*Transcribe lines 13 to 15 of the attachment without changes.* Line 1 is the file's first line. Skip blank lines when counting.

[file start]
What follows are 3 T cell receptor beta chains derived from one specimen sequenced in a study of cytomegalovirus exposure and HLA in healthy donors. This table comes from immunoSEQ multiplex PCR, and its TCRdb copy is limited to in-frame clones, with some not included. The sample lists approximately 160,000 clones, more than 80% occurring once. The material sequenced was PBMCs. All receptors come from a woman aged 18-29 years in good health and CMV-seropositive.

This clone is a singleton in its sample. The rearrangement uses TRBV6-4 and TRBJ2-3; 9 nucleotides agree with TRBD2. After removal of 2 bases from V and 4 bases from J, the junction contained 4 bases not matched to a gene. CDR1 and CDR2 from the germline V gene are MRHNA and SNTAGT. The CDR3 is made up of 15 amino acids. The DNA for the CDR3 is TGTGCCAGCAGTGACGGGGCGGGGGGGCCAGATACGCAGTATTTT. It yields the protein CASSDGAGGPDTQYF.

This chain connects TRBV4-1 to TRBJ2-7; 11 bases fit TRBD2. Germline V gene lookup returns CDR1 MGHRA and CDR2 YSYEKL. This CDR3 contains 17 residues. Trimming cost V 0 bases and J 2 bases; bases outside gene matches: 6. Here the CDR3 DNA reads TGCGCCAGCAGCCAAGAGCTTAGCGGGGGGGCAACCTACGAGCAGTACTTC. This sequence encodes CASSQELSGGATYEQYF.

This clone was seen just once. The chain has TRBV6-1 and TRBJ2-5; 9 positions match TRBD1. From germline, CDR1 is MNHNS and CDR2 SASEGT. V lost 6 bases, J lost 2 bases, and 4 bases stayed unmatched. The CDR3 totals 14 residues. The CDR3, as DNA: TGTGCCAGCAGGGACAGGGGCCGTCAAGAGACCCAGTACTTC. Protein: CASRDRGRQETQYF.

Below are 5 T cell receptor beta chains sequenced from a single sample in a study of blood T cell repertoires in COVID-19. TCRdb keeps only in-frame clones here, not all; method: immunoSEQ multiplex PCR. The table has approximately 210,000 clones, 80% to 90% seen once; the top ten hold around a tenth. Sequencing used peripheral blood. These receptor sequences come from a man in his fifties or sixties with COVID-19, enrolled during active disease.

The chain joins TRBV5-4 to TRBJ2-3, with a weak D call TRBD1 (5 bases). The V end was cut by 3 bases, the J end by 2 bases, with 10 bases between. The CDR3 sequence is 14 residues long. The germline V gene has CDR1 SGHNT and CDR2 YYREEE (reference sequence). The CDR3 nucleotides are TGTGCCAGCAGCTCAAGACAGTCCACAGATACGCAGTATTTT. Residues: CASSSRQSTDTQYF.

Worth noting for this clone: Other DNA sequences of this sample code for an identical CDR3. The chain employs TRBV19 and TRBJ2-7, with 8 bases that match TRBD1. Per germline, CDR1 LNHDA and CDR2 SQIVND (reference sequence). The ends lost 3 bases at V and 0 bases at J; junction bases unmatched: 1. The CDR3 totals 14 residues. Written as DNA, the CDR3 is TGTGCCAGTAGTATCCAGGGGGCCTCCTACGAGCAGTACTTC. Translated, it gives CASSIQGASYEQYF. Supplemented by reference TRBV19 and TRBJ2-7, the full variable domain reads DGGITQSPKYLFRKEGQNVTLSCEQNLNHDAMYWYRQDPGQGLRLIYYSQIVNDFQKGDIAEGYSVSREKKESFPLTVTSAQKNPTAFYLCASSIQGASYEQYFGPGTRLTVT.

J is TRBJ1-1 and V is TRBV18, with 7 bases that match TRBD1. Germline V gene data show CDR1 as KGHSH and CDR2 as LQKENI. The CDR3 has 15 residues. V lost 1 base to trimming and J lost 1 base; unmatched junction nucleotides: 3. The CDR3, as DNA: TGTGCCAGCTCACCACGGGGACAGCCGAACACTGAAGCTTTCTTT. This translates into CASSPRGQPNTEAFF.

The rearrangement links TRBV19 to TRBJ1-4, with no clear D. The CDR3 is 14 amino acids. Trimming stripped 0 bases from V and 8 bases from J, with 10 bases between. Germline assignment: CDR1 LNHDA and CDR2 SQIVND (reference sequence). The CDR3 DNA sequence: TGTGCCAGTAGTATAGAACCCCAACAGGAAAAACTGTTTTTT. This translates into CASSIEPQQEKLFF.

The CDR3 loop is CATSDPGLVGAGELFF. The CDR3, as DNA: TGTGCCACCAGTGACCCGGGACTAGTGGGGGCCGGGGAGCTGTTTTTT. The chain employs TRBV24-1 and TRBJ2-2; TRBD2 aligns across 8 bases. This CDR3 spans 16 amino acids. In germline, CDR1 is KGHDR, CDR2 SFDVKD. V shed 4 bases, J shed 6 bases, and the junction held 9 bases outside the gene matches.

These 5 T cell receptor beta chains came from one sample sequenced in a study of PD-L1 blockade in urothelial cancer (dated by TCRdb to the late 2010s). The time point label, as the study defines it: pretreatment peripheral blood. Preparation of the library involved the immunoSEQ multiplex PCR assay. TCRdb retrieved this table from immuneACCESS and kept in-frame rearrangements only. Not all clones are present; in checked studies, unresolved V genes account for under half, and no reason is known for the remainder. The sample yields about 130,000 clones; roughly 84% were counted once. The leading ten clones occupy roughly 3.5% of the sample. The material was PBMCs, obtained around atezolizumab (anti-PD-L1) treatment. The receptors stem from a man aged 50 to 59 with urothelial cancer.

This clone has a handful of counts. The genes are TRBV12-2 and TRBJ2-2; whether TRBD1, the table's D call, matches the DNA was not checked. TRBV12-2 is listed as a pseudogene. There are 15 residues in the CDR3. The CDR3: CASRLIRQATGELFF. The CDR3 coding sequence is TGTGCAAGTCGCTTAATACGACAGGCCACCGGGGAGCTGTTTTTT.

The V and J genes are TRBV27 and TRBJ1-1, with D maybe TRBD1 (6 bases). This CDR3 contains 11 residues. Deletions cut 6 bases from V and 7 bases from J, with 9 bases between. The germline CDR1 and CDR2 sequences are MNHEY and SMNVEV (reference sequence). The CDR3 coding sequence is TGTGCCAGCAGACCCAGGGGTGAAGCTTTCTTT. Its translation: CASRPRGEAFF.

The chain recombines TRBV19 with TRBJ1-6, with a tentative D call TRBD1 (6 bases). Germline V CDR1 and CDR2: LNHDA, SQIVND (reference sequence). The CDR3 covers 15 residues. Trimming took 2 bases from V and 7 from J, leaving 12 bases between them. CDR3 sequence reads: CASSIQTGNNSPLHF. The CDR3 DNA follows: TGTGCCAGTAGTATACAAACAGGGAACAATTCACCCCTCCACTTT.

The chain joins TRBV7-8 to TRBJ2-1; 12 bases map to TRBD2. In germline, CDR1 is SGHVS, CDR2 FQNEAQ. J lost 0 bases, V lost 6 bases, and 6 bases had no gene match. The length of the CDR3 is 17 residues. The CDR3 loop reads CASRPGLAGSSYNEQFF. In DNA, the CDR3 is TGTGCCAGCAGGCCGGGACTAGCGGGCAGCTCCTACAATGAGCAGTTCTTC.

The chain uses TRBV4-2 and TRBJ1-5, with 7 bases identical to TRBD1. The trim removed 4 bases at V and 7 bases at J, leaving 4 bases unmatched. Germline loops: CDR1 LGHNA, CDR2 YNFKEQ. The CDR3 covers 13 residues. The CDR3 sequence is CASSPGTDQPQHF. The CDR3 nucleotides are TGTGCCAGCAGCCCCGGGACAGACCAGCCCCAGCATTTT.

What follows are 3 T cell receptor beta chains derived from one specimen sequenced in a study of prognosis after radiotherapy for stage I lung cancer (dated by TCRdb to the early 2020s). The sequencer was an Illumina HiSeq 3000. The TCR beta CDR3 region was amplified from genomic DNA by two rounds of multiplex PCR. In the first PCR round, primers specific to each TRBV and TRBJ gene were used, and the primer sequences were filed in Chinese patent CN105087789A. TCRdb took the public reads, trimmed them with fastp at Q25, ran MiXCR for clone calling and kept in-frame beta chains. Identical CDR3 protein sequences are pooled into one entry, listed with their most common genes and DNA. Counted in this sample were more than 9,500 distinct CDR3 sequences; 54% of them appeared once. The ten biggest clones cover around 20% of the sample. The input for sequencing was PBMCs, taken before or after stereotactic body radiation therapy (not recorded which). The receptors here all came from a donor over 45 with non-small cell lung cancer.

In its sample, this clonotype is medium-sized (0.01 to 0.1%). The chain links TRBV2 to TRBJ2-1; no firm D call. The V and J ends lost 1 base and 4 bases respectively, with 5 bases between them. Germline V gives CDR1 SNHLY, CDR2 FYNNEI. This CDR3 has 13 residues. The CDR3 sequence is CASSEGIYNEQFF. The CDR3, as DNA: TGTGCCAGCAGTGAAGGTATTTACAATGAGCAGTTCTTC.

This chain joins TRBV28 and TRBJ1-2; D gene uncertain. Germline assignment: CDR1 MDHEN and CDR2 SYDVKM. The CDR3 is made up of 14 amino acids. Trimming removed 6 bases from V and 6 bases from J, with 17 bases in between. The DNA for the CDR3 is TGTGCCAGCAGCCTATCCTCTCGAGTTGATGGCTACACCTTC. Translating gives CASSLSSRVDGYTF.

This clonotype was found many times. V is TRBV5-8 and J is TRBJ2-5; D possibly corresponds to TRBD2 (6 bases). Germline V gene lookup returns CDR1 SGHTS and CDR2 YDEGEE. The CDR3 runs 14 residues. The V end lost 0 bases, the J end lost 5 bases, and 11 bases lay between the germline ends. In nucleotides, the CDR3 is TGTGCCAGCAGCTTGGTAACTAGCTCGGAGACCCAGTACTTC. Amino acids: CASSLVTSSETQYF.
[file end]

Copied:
The V and J genes are TRBV27 and TRBJ1-1, with D maybe TRBD1 (6 bases). This CDR3 contains 11 residues. Deletions cut 6 bases from V and 7 bases from J, with 9 bases between. The germline CDR1 and CDR2 sequences are MNHEY and SMNVEV (reference sequence). The CDR3 coding sequence is TGTGCCAGCAGACCCAGGGGTGAAGCTTTCTTT. Its translation: CASRPRGEAFF.

The chain recombines TRBV19 with TRBJ1-6, with a tentative D call TRBD1 (6 bases). Germline V CDR1 and CDR2: LNHDA, SQIVND (reference sequence). The CDR3 covers 15 residues. Trimming took 2 bases from V and 7 from J, leaving 12 bases between them. CDR3 sequence reads: CASSIQTGNNSPLHF. The CDR3 DNA follows: TGTGCCAGTAGTATACAAACAGGGAACAATTCACCCCTCCACTTT.

The chain joins TRBV7-8 to TRBJ2-1; 12 bases map to TRBD2. In germline, CDR1 is SGHVS, CDR2 FQNEAQ. J lost 0 bases, V lost 6 bases, and 6 bases had no gene match. The length of the CDR3 is 17 residues. The CDR3 loop reads CASRPGLAGSSYNEQFF. In DNA, the CDR3 is TGTGCCAGCAGGCCGGGACTAGCGGGCAGCTCCTACAATGAGCAGTTCTTC.